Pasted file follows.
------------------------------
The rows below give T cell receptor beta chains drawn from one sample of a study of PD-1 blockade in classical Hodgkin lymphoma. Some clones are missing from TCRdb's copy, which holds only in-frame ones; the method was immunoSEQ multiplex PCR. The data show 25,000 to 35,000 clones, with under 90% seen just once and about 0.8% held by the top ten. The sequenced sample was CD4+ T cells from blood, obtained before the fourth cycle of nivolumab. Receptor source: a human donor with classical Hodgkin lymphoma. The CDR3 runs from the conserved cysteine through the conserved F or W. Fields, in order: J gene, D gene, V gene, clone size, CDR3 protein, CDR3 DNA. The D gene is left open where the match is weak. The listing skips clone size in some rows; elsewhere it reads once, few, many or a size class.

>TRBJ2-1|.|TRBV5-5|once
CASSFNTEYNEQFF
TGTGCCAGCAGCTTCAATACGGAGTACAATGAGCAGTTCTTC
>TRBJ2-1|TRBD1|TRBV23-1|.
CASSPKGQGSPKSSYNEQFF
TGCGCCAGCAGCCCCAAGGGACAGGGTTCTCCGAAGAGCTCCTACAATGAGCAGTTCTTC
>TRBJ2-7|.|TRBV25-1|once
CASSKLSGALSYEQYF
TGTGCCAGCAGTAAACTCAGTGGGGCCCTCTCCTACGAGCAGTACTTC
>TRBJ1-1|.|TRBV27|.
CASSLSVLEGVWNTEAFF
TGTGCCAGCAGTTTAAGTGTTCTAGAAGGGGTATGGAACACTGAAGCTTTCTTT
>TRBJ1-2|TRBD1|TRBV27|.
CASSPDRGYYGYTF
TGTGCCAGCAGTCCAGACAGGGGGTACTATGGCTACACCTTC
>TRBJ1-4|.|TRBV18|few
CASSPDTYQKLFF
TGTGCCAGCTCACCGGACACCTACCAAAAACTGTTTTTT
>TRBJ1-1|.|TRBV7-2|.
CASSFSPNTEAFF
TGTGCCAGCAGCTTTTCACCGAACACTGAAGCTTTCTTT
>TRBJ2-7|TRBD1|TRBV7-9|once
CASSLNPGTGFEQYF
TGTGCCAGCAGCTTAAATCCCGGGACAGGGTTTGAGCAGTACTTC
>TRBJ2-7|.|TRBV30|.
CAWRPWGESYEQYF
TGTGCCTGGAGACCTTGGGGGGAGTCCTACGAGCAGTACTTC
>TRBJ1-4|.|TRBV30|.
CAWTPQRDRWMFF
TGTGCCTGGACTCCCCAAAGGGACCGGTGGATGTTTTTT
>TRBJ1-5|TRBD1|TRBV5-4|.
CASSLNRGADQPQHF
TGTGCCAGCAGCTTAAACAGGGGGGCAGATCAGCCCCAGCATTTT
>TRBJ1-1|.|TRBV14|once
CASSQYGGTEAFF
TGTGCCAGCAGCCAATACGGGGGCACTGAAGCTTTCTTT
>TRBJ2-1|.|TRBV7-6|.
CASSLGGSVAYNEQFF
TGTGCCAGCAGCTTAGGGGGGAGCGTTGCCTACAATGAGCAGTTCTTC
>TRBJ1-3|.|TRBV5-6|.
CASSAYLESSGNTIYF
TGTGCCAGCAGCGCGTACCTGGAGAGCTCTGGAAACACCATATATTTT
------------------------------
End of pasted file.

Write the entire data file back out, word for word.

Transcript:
The rows below give T cell receptor beta chains drawn from one sample of a study of PD-1 blockade in classical Hodgkin lymphoma. Some clones are missing from TCRdb's copy, which holds only in-frame ones; the method was immunoSEQ multiplex PCR. The data show 25,000 to 35,000 clones, with under 90% seen just once and about 0.8% held by the top ten. The sequenced sample was CD4+ T cells from blood, obtained before the fourth cycle of nivolumab. Receptor source: a human donor with classical Hodgkin lymphoma. The CDR3 runs from the conserved cysteine through the conserved F or W. Fields, in order: J gene, D gene, V gene, clone size, CDR3 protein, CDR3 DNA. The D gene is left open where the match is weak. The listing skips clone size in some rows; elsewhere it reads once, few, many or a size class.

>TRBJ2-1|.|TRBV5-5|once
CASSFNTEYNEQFF
TGTGCCAGCAGCTTCAATACGGAGTACAATGAGCAGTTCTTC
>TRBJ2-1|TRBD1|TRBV23-1|.
CASSPKGQGSPKSSYNEQFF
TGCGCCAGCAGCCCCAAGGGACAGGGTTCTCCGAAGAGCTCCTACAATGAGCAGTTCTTC
>TRBJ2-7|.|TRBV25-1|once
CASSKLSGALSYEQYF
TGTGCCAGCAGTAAACTCAGTGGGGCCCTCTCCTACGAGCAGTACTTC
>TRBJ1-1|.|TRBV27|.
CASSLSVLEGVWNTEAFF
TGTGCCAGCAGTTTAAGTGTTCTAGAAGGGGTATGGAACACTGAAGCTTTCTTT
>TRBJ1-2|TRBD1|TRBV27|.
CASSPDRGYYGYTF
TGTGCCAGCAGTCCAGACAGGGGGTACTATGGCTACACCTTC
>TRBJ1-4|.|TRBV18|few
CASSPDTYQKLFF
TGTGCCAGCTCACCGGACACCTACCAAAAACTGTTTTTT
>TRBJ1-1|.|TRBV7-2|.
CASSFSPNTEAFF
TGTGCCAGCAGCTTTTCACCGAACACTGAAGCTTTCTTT
>TRBJ2-7|TRBD1|TRBV7-9|once
CASSLNPGTGFEQYF
TGTGCCAGCAGCTTAAATCCCGGGACAGGGTTTGAGCAGTACTTC
>TRBJ2-7|.|TRBV30|.
CAWRPWGESYEQYF
TGTGCCTGGAGACCTTGGGGGGAGTCCTACGAGCAGTACTTC
>TRBJ1-4|.|TRBV30|.
CAWTPQRDRWMFF
TGTGCCTGGACTCCCCAAAGGGACCGGTGGATGTTTTTT
>TRBJ1-5|TRBD1|TRBV5-4|.
CASSLNRGADQPQHF
TGTGCCAGCAGCTTAAACAGGGGGGCAGATCAGCCCCAGCATTTT
>TRBJ1-1|.|TRBV14|once
CASSQYGGTEAFF
TGTGCCAGCAGCCAATACGGGGGCACTGAAGCTTTCTTT
>TRBJ2-1|.|TRBV7-6|.
CASSLGGSVAYNEQFF
TGTGCCAGCAGCTTAGGGGGGAGCGTTGCCTACAATGAGCAGTTCTTC
>TRBJ1-3|.|TRBV5-6|.
CASSAYLESSGNTIYF
TGTGCCAGCAGCGCGTACCTGGAGAGCTCTGGAAACACCATATATTTT